With buyers and consumers still intrigued by all the new products and the commercial, and residential remodeling markets still strong, industry professionals have a generally optimistic outlook for 2007, and that’s good news for tile dealers everywhere.

SOURCES:

Christine Abbate

President

Novita Communications.

Eric Astrachan

Executive Director

Tile Council of North America

www.tileusa.com

Noah Chitty

Technical Services Director

StonePeak Ceramics

Jim Dougherty

VP Marketing

Florim USA

Donato Grosser

D. Grosser and Associates Consulting

grosserconsulting.com

Rob Henry

President

Henry Tile Co.

Jim Hieb

Special Projects Director

Marble Institute of America

www.marble-institute.com

Thomas J. Kotel

President Mid-America Tile

Donato Pompo

Ceramic Tile and Stone Consultants, LLC www.CTaSC.com


One – on – One…with Michael Mariutto
 
January 1st, 2007

“We concentrate on giving impeccable service, along with a focus on product design.”

By Jeffrey Steele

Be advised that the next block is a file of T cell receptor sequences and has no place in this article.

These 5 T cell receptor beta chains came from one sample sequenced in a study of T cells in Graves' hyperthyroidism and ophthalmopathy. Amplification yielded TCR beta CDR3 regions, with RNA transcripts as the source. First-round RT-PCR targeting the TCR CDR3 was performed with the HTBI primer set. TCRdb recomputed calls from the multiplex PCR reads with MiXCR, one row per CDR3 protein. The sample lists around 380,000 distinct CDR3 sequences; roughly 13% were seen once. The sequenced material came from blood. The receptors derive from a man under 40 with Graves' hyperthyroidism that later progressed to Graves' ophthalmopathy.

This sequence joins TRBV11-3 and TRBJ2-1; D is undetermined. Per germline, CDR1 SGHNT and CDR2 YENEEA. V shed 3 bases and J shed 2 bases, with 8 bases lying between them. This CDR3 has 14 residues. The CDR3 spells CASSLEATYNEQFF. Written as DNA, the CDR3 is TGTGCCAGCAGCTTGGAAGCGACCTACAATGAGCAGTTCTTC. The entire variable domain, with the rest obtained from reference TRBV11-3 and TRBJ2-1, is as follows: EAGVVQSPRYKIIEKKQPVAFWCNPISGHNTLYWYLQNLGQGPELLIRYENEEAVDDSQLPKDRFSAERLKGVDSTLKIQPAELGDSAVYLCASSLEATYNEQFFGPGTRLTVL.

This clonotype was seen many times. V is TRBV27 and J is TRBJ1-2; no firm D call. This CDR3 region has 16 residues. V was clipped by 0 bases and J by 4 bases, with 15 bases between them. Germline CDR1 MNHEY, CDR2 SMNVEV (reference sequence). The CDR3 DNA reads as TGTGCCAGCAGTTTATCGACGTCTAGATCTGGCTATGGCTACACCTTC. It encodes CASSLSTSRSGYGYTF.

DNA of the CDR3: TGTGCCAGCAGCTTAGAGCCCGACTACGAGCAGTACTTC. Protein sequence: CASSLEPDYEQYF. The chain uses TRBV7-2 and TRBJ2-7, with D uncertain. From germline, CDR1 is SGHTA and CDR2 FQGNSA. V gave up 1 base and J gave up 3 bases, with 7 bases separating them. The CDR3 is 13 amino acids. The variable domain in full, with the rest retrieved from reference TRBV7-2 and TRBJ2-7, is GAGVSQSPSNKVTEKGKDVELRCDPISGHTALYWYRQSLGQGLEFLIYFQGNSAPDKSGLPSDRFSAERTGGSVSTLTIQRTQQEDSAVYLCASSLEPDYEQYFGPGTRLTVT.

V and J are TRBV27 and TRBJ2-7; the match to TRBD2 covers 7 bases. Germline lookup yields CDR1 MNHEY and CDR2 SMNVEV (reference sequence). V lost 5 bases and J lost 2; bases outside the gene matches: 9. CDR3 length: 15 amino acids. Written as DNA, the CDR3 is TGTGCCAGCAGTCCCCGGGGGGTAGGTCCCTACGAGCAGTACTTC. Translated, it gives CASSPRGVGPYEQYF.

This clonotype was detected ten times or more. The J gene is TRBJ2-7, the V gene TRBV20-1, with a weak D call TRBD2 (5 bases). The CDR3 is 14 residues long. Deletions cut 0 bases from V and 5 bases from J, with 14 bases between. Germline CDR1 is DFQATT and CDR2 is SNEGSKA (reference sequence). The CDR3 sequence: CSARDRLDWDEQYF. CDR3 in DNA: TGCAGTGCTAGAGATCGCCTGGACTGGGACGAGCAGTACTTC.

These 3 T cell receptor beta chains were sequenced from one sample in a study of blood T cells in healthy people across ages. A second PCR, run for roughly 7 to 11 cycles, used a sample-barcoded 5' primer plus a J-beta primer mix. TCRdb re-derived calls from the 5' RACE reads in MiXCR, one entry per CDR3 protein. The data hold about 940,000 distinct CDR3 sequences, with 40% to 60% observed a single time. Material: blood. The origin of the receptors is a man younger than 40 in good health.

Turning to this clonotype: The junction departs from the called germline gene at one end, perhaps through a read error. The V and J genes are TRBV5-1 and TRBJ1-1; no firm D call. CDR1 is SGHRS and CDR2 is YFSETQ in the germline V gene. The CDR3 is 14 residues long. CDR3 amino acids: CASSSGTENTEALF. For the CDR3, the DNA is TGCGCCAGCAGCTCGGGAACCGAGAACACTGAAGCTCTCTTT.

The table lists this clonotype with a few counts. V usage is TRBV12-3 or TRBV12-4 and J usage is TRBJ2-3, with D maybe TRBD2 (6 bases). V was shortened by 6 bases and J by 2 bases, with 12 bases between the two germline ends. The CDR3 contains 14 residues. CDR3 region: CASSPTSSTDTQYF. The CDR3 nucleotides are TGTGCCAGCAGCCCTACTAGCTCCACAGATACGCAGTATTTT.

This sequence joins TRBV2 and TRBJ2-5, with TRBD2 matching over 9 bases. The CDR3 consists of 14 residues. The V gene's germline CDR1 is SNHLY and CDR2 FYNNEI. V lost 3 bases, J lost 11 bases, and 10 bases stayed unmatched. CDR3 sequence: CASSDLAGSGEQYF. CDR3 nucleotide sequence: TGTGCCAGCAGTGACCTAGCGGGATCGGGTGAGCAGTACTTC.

January-February 2007

It can be said with conviction that Michael Mariutto was born to the tile business. As a member of the fourth generation of his family to work in the industry, he started his education in tile at an early age. That headstart served him well in a career that has taken him from a manufacturers’ representative to world-renowned tile designer and founder of Mediterranea, his own multi-national tile production and design firm.

Not long ago, Mariutto sat down with TileDealer for a lengthy interview, in which he talked about his lifelong fascination with the tile industry. In this One-on-One, he discusses the uniqueness of his company’s business model, identifies the important emerging countries in tile design and production, and reveals how Mediterranea strives to meet the distinctive needs of American dealers and distributors of tile.